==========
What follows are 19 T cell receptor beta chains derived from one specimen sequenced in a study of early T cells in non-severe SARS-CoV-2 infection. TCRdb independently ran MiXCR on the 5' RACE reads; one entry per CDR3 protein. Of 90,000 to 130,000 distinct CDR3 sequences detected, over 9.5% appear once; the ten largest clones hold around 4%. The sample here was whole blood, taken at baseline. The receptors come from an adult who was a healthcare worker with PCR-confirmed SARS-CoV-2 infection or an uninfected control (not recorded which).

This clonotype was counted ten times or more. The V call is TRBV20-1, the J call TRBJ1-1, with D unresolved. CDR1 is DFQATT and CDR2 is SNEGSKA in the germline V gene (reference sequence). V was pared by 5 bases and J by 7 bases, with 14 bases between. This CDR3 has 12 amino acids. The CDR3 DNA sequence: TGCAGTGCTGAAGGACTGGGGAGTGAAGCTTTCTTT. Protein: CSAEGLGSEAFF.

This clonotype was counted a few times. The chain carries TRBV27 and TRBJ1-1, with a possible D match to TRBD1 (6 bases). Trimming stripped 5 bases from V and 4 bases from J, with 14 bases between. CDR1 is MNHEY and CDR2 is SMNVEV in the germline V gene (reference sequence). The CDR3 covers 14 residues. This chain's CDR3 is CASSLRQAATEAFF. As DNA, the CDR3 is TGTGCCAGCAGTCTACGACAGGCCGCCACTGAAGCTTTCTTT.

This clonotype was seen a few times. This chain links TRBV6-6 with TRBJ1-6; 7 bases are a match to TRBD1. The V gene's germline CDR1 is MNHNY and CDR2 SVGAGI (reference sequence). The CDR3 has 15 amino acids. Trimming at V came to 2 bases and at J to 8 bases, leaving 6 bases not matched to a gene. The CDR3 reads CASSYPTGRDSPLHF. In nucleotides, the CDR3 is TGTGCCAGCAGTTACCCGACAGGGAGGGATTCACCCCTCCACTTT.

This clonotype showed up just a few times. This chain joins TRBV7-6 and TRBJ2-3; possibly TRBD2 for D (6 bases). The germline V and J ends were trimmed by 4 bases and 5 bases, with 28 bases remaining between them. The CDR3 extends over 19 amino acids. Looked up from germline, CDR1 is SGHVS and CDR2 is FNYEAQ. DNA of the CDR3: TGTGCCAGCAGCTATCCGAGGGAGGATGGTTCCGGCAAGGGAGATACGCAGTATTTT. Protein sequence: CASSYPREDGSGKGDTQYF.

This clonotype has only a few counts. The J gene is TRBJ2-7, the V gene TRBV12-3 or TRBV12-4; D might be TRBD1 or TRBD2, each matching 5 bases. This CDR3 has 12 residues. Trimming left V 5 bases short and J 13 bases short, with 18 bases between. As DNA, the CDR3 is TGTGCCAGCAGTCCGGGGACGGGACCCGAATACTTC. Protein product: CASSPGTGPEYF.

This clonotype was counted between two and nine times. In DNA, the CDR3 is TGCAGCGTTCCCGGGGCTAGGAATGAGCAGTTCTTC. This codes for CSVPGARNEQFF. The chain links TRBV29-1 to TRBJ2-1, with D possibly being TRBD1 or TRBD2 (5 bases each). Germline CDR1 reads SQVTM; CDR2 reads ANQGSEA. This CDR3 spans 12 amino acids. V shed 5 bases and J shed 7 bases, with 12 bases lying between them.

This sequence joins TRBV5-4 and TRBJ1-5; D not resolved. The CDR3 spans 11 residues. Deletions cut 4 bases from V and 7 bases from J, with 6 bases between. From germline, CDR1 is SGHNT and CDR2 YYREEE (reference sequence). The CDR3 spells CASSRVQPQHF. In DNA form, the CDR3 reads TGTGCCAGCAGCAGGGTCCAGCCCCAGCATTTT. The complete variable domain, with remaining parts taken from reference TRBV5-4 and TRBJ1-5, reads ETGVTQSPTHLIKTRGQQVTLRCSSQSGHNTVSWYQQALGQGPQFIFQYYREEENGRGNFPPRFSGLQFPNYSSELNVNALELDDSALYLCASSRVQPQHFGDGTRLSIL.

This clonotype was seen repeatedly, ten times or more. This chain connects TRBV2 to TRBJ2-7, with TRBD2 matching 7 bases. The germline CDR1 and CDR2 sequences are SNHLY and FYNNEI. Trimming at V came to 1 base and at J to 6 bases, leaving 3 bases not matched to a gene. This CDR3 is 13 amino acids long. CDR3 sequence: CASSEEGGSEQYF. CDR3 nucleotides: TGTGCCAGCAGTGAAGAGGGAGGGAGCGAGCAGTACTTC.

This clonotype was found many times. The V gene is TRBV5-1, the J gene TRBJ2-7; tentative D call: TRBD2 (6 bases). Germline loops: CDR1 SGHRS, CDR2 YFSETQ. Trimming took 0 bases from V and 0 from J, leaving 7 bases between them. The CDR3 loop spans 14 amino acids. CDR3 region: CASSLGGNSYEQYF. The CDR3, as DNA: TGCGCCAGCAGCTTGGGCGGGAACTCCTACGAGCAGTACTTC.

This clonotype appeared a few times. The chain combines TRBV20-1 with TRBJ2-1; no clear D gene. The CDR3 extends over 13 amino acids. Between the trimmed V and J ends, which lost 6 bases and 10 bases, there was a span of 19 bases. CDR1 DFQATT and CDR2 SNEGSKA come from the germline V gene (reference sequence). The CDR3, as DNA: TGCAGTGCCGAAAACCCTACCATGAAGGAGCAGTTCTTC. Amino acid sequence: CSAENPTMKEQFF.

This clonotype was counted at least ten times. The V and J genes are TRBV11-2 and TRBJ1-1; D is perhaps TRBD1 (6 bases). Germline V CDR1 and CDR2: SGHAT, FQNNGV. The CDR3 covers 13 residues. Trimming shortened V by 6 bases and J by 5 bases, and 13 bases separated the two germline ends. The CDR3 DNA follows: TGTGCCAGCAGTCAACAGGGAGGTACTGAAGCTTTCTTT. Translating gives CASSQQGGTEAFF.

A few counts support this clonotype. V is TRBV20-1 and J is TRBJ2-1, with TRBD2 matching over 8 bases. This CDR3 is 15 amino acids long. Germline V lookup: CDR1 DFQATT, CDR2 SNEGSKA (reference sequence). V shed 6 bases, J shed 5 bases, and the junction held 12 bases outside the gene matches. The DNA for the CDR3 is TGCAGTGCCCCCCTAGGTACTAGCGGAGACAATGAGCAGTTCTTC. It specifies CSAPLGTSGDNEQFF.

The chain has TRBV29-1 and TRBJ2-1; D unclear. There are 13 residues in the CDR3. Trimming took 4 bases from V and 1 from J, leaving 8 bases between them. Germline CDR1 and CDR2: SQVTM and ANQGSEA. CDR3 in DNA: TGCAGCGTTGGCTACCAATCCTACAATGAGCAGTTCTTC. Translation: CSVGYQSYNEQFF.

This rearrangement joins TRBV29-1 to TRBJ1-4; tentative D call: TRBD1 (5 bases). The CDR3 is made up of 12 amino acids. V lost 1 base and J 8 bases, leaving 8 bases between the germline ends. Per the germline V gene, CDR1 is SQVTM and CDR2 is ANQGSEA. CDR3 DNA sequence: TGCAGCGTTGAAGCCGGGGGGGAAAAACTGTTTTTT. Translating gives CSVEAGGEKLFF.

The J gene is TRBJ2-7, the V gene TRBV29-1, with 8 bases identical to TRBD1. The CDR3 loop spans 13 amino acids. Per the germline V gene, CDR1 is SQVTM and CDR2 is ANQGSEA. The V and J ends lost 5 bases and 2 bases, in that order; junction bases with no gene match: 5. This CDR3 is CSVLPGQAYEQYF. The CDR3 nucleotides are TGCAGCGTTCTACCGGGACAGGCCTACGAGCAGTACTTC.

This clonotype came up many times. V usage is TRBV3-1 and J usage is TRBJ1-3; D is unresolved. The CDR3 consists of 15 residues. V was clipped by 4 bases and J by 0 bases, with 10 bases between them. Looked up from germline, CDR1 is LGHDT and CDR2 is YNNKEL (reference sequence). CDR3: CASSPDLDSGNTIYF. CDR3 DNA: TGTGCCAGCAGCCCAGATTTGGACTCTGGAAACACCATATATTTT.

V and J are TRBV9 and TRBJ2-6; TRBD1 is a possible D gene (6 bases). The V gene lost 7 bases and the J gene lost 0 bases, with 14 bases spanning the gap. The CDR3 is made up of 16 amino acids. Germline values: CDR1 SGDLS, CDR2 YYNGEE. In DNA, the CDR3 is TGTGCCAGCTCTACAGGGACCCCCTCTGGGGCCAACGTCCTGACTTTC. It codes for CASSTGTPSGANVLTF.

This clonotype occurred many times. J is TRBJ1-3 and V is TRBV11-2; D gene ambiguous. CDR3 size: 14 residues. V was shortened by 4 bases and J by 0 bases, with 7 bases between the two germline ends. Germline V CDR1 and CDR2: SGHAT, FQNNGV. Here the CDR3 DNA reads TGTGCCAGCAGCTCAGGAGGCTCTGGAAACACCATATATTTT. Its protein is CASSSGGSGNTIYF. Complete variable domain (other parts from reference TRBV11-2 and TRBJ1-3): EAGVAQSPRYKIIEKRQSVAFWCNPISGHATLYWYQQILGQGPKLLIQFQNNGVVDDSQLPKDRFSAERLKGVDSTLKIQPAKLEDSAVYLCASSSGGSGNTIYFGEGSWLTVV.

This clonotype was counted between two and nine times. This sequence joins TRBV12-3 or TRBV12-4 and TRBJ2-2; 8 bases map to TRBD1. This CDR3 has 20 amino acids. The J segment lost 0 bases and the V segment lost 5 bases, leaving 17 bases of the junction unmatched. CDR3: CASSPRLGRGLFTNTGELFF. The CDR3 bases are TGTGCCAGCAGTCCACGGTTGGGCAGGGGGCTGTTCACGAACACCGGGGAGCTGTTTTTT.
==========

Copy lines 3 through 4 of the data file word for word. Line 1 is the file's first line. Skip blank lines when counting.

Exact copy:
This clonotype was counted a few times. The chain carries TRBV27 and TRBJ1-1, with a possible D match to TRBD1 (6 bases). Trimming stripped 5 bases from V and 4 bases from J, with 14 bases between. CDR1 is MNHEY and CDR2 is SMNVEV in the germline V gene (reference sequence). The CDR3 covers 14 residues. This chain's CDR3 is CASSLRQAATEAFF. As DNA, the CDR3 is TGTGCCAGCAGTCTACGACAGGCCGCCACTGAAGCTTTCTTT.

This clonotype was seen a few times. This chain links TRBV6-6 with TRBJ1-6; 7 bases are a match to TRBD1. The V gene's germline CDR1 is MNHNY and CDR2 SVGAGI (reference sequence). The CDR3 has 15 amino acids. Trimming at V came to 2 bases and at J to 8 bases, leaving 6 bases not matched to a gene. The CDR3 reads CASSYPTGRDSPLHF. In nucleotides, the CDR3 is TGTGCCAGCAGTTACCCGACAGGGAGGGATTCACCCCTCCACTTT.